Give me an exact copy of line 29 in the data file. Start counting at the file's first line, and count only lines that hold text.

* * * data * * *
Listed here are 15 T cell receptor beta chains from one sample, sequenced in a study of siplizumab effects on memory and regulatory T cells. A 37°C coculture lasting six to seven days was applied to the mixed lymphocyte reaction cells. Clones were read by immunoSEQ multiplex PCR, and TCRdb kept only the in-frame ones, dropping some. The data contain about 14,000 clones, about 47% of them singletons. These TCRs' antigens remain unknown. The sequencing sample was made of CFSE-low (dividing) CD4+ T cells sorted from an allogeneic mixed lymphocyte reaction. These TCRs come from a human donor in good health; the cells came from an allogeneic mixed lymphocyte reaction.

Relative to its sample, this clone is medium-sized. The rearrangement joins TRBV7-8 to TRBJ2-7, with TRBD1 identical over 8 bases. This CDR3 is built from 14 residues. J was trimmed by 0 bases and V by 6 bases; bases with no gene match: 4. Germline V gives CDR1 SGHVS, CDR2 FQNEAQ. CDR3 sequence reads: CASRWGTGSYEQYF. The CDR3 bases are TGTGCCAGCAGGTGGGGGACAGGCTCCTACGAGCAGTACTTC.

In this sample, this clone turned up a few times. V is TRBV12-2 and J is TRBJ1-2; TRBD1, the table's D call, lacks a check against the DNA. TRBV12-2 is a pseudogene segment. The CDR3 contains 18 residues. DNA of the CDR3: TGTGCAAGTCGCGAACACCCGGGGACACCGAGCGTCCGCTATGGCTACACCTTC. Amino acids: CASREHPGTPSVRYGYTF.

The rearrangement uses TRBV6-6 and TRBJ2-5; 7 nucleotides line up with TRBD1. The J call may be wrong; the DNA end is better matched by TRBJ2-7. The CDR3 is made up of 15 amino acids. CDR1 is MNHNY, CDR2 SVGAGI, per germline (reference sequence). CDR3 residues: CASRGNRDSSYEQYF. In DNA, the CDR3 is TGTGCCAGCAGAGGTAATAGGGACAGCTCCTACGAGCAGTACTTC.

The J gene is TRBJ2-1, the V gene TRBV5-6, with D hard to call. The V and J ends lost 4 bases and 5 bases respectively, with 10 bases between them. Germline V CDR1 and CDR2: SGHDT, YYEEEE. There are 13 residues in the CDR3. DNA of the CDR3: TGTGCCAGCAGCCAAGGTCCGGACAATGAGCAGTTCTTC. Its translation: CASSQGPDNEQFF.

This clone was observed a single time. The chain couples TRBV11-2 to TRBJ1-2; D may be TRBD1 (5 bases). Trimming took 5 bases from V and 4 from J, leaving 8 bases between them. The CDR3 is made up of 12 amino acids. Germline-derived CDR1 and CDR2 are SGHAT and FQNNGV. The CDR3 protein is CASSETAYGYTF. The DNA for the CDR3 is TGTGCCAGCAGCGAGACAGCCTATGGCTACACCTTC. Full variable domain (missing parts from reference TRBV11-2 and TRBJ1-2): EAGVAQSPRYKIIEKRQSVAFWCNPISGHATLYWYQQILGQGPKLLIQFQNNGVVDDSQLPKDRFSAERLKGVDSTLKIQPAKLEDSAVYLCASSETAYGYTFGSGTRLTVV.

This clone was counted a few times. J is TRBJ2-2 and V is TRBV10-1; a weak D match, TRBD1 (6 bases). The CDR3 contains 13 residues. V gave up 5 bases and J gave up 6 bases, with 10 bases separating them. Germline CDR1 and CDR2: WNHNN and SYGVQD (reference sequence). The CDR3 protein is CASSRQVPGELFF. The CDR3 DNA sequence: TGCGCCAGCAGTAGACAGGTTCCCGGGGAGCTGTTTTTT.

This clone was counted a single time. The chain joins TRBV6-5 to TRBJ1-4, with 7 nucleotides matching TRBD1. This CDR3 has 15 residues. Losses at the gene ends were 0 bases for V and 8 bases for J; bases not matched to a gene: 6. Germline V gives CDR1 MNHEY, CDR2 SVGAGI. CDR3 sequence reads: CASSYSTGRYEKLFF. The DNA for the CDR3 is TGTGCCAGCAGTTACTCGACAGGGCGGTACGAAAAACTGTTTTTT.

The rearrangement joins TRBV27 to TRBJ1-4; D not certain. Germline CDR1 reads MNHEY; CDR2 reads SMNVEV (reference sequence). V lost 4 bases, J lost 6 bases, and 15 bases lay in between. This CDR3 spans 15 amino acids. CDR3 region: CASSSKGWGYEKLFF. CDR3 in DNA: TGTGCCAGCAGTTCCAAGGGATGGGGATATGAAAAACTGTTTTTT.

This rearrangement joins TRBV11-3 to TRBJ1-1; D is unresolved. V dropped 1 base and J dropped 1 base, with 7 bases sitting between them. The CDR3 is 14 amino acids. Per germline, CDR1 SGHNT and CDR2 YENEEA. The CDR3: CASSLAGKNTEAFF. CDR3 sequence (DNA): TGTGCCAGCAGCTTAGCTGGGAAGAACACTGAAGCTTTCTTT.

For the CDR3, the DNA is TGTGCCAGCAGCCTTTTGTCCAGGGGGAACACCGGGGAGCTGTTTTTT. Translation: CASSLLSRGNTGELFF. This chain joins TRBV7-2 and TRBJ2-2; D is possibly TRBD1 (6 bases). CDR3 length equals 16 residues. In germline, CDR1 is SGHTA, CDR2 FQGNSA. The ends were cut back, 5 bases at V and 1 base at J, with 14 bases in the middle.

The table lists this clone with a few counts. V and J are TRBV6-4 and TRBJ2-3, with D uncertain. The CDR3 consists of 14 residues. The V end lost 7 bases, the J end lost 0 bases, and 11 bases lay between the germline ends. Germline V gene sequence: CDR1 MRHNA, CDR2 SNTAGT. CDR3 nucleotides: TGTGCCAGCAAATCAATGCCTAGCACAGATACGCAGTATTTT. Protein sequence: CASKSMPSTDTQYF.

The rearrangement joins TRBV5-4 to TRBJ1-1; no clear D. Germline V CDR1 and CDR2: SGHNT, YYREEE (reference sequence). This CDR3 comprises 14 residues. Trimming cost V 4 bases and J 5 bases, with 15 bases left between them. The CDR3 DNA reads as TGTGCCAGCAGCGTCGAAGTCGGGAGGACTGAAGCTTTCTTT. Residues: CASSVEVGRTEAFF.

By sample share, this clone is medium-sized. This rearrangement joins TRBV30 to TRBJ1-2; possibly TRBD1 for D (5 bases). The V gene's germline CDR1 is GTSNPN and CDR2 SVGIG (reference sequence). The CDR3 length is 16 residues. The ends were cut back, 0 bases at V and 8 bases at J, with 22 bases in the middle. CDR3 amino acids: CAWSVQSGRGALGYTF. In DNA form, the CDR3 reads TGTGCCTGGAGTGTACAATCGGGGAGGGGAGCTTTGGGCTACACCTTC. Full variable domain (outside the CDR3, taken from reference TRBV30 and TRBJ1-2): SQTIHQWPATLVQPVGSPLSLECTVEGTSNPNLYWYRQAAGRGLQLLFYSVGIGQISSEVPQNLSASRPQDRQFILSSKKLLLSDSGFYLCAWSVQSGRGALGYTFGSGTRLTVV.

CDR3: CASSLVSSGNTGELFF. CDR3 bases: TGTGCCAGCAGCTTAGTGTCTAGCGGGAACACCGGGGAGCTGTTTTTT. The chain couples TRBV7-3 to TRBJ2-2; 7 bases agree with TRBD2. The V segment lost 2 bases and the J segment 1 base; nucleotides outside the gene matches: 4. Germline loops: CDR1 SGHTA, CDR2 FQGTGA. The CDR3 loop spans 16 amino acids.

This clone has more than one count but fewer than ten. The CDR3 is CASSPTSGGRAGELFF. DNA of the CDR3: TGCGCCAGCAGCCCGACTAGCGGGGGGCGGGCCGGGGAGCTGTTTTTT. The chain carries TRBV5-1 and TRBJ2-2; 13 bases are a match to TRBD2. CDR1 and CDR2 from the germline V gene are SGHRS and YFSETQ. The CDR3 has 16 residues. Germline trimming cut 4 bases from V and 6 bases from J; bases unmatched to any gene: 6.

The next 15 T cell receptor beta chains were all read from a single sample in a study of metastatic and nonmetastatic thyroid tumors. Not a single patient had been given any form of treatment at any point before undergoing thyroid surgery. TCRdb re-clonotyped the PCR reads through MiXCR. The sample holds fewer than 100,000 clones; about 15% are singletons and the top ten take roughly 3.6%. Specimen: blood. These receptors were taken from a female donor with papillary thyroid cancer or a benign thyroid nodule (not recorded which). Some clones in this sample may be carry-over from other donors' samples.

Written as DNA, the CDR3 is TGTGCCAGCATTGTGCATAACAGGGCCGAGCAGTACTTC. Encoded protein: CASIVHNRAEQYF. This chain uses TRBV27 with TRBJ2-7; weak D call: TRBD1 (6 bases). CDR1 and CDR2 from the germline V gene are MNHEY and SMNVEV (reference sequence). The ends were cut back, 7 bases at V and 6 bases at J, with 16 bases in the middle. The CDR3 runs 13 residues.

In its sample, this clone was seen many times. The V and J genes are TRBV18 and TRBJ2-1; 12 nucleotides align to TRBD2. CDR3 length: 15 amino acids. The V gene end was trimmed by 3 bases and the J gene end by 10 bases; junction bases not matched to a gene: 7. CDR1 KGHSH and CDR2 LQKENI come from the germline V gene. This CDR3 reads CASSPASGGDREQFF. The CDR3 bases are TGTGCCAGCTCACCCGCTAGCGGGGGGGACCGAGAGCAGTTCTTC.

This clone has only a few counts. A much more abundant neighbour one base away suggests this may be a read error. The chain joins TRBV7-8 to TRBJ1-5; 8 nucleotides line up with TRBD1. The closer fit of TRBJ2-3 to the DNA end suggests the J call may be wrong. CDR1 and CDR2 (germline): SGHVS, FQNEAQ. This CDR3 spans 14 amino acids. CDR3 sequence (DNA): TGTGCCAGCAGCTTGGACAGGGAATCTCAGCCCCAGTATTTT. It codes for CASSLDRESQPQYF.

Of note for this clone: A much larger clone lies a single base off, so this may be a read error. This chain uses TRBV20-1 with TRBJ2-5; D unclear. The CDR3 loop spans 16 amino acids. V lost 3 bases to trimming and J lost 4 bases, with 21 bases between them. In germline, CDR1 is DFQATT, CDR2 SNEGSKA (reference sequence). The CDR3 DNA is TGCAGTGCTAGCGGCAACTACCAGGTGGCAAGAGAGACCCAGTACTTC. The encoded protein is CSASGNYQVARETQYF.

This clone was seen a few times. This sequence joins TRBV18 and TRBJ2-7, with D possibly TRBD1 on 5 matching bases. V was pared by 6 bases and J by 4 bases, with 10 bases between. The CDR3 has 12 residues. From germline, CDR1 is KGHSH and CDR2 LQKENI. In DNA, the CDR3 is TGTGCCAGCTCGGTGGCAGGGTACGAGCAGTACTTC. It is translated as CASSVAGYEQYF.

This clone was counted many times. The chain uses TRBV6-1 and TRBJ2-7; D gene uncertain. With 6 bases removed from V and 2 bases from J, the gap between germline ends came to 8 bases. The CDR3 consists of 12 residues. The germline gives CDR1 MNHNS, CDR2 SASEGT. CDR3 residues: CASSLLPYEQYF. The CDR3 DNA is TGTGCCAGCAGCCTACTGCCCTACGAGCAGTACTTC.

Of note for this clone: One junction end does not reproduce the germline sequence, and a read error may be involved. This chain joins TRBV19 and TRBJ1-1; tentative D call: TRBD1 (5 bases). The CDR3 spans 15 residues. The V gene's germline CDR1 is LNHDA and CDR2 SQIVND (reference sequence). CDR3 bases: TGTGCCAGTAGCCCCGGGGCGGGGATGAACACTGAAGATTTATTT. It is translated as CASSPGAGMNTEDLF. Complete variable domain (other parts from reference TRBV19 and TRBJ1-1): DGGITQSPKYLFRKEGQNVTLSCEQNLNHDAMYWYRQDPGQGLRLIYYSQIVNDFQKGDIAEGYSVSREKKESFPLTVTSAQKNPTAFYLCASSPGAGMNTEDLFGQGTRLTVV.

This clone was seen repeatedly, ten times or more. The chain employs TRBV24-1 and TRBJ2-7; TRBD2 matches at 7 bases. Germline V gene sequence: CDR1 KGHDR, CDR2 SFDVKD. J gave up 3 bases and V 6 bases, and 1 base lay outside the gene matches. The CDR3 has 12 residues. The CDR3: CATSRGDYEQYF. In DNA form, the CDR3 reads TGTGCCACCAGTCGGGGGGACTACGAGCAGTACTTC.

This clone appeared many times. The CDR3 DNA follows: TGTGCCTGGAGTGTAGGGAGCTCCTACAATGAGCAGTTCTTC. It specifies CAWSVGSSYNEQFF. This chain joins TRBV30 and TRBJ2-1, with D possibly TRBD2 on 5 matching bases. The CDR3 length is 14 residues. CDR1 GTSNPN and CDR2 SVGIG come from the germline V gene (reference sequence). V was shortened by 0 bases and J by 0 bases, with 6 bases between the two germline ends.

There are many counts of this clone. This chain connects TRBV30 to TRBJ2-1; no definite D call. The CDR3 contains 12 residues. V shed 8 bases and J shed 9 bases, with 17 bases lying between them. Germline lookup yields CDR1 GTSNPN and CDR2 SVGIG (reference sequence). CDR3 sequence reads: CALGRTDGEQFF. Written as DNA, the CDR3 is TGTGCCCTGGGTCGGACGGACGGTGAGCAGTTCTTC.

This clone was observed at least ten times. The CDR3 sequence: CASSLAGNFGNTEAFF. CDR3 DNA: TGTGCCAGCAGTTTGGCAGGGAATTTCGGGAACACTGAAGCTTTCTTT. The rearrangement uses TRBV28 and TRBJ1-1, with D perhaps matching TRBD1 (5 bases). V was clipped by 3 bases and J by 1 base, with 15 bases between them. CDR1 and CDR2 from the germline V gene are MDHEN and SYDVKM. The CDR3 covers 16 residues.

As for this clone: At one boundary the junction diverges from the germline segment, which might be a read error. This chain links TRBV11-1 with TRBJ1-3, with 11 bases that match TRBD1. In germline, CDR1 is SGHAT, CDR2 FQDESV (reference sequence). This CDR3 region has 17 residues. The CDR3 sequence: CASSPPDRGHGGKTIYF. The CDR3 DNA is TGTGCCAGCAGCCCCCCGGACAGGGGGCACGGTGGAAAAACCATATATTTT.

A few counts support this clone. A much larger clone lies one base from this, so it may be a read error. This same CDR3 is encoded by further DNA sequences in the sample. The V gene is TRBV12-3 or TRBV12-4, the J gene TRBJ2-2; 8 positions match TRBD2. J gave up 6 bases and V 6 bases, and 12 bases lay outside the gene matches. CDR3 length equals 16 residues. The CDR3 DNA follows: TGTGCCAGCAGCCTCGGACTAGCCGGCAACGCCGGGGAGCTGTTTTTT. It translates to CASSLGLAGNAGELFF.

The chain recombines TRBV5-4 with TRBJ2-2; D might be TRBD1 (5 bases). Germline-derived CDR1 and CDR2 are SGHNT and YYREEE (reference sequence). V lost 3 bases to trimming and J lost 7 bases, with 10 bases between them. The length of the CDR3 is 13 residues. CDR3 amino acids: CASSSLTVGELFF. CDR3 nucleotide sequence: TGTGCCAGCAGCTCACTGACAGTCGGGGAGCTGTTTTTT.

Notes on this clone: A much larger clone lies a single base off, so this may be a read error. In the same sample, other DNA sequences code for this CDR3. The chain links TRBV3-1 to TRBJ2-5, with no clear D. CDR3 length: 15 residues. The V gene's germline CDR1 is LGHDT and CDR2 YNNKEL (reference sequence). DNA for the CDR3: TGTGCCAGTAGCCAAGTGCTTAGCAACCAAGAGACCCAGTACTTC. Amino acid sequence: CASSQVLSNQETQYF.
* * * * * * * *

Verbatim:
As for this clone: At one boundary the junction diverges from the germline segment, which might be a read error. This chain links TRBV11-1 with TRBJ1-3, with 11 bases that match TRBD1. In germline, CDR1 is SGHAT, CDR2 FQDESV (reference sequence). This CDR3 region has 17 residues. The CDR3 sequence: CASSPPDRGHGGKTIYF. The CDR3 DNA is TGTGCCAGCAGCCCCCCGGACAGGGGGCACGGTGGAAAAACCATATATTTT.